For ten years, Adrian and his friend Serenus play with the farm animals, feast on wild berries and blossoms, swim in a pond, and hike to the top of a hill. It is an edenic picture of German country life. Yet there is something eerie about the charm of Buchel. Adrian’s father has a streak of a morbid magician. The buxom dairymaid teaches the boys gruesome folk songs. Adrian has an odd disturbing laugh. As Serenus suggests, beauty conceals poison.
Buchel is Adrian’s cradle and grave. In the care of his loving mother, he spends the final ten years of his life at his home debilitated and lost to the world.
Kaisersaschern (KI-zurz-AHSH-urn). German town to which Adrian moves to attend school, about thirty miles from Buchel. Kaisersaschern, whose name means the “emperor’s ashes”–namely those of Otto III–is a composite of several German towns but is most similar to Lübeck, Mann’s birthplace and home in northern Germany. It is a modern commercial and industrial town of 27,000 inhabitants at a major railway junction and along the river Saale, the lifeblood of the area. At the core of Kaisersaschern is the medieval: a cathedral, a castle, faithfully preserved residences, and storehouses. Behind this picturesque facade lurks the medieval spirit of irrationality, superstition, magic, insanity, torture–in a word, the demoniac. Serenus traces the political catastrophe of Nazism to the hysteria of the dying Middle Ages especially evidenced in the practices of zealot Christians. In Kaisersaschern as in all of Germany, the past is only veneered with the present. The devil tells Adrian, “Where I am, there is Kaisersaschern.” In other words, the town represents a general psychic malaise in Germany, one that infects Adrian’s mind for the rest of his life.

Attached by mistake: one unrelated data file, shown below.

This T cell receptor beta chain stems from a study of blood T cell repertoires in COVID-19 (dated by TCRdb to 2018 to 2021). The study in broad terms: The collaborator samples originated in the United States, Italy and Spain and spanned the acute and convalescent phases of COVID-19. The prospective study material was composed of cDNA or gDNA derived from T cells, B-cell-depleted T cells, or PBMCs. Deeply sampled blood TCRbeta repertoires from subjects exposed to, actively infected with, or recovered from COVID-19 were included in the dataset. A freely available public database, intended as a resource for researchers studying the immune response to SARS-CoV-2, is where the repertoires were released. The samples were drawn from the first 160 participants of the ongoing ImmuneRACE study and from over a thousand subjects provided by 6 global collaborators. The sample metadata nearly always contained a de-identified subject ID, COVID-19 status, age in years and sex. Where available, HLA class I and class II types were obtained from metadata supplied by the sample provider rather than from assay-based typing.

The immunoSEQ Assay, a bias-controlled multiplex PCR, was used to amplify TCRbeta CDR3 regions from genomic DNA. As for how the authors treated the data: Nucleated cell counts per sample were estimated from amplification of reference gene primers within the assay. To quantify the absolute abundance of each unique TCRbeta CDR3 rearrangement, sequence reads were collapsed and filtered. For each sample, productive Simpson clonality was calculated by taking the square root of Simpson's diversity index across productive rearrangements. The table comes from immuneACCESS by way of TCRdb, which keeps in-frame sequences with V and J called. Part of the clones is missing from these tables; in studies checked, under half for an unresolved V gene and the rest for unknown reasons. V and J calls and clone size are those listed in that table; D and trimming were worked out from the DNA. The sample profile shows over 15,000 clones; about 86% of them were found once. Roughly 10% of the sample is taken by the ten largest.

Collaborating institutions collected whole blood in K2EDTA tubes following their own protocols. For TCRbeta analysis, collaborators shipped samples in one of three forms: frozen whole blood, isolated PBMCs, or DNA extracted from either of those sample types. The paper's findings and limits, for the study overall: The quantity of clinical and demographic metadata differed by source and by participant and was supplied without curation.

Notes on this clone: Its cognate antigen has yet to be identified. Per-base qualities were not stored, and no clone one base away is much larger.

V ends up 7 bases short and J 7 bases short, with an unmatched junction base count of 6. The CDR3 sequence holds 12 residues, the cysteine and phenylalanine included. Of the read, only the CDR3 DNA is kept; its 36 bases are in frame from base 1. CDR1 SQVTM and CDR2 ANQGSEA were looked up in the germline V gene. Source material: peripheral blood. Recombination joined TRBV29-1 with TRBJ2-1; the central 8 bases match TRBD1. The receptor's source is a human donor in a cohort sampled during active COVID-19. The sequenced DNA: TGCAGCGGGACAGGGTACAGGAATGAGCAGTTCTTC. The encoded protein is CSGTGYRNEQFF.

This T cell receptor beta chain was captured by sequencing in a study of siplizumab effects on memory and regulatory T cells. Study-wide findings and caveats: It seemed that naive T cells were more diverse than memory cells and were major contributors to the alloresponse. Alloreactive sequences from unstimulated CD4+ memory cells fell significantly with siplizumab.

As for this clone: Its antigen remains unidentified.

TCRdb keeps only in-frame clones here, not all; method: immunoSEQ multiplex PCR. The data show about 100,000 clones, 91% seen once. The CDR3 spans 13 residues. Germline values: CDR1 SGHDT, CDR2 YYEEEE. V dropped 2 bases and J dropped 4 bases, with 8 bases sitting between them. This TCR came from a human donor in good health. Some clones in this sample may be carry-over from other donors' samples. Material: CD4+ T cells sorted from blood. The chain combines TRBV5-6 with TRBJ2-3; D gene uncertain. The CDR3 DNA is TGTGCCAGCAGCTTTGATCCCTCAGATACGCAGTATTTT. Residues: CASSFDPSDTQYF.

After schooling in Kaisersaschern, Adrian studies theology with a concentration on the devil at the university in the nearby medieval city, Halle along the Saale. In Leipzig, Adrian studies music and has his fateful encounter with Esmeralda, the prostitute from whom he voluntarily gets a venereal infection.
Schweigestill (schwi-geh-STIHL). Fictional baroque cloister converted into a boardinghouse close to the fictional town of Pfeiffering, modeled on Polling, a village among the hills of Bavaria. While living in Munich, Adrian discovers the place on one of his expeditions into the countryside. After his encounter with the devil in Palestrina, Italy, he retreats to Schweigestill in part because it resembles Buchel with a pond, a bench on a hill, a house with courtyard, and an old giant tree. The landlords are like his parents and their dog like his own.
As well as an escape into his childhood, Schweigestill also provides Adrian with a sinister retreat. For the next eighteen years, he composes his most important works in an abbot’s study similar in ambiance to the one in which the medieval Faust conjured the devil and performed his magic.
Schweigestill means to keep silent and still, to be discreet and even to conceal. It represents Adrian’s seclusion and his diabolical secret. Ostensibly for a performance of a new composition, The Lamentation of Dr. Faustus, Adrian invites thirty prominent friends and acquaintances to Schweigestill, who gather in a large formal hall with a massive table, deep window nooks, and a plaster Winged Victory of Samothrace. Instead, Adrian announces his pact with the devil. During his confession, he breaks down upon the brown square piano and never recovers his sanity or health. The devil has exacted his price.